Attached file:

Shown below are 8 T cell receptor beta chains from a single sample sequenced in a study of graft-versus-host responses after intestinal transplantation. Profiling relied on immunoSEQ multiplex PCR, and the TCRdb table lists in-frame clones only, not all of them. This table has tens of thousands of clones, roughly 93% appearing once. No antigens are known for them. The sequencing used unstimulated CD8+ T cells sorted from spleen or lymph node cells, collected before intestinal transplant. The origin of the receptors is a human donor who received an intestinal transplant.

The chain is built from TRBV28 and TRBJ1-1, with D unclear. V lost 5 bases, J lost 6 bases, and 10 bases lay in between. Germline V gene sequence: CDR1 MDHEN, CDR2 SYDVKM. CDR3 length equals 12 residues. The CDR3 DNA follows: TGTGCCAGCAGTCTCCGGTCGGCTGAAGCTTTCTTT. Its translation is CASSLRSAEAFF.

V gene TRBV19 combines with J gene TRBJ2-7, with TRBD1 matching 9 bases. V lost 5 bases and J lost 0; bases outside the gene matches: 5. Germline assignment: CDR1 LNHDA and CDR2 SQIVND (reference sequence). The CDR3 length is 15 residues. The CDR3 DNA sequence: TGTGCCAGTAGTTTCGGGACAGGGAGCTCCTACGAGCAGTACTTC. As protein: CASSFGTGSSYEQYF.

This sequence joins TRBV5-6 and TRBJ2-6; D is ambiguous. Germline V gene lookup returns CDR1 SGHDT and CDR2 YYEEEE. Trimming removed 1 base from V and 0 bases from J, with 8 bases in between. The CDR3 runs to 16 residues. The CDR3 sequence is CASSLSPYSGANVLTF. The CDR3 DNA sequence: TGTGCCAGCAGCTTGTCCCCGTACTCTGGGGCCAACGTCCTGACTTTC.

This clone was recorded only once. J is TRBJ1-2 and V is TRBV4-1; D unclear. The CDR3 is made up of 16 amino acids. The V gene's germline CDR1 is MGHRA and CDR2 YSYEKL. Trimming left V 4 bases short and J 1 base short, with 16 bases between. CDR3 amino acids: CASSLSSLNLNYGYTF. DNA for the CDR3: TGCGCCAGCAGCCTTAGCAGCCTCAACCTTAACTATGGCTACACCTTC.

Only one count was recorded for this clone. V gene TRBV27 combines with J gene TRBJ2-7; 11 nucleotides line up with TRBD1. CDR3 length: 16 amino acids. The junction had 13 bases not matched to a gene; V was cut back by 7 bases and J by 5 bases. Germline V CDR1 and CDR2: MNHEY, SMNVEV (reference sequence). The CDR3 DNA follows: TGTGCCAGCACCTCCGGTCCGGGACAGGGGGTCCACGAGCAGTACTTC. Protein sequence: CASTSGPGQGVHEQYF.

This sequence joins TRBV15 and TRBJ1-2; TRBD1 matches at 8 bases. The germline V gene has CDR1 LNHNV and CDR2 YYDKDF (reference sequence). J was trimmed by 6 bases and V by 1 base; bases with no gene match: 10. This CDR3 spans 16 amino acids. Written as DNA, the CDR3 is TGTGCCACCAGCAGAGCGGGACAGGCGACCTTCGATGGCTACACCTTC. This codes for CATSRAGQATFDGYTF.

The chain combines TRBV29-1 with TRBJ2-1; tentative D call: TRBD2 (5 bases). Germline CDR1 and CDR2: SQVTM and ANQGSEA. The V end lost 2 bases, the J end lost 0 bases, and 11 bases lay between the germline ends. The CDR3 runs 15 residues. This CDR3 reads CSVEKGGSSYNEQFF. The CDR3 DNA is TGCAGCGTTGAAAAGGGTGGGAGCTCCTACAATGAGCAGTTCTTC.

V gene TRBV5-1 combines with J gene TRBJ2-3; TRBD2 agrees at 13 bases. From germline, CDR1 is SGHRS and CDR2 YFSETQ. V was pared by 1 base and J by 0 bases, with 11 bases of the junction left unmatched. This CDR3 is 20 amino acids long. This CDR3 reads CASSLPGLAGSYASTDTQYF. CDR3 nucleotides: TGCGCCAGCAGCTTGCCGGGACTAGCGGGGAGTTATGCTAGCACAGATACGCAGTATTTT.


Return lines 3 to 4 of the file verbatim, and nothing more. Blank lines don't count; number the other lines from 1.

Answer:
V gene TRBV19 combines with J gene TRBJ2-7, with TRBD1 matching 9 bases. V lost 5 bases and J lost 0; bases outside the gene matches: 5. Germline assignment: CDR1 LNHDA and CDR2 SQIVND (reference sequence). The CDR3 length is 15 residues. The CDR3 DNA sequence: TGTGCCAGTAGTTTCGGGACAGGGAGCTCCTACGAGCAGTACTTC. As protein: CASSFGTGSSYEQYF.

This sequence joins TRBV5-6 and TRBJ2-6; D is ambiguous. Germline V gene lookup returns CDR1 SGHDT and CDR2 YYEEEE. Trimming removed 1 base from V and 0 bases from J, with 8 bases in between. The CDR3 runs to 16 residues. The CDR3 sequence is CASSLSPYSGANVLTF. The CDR3 DNA sequence: TGTGCCAGCAGCTTGTCCCCGTACTCTGGGGCCAACGTCCTGACTTTC.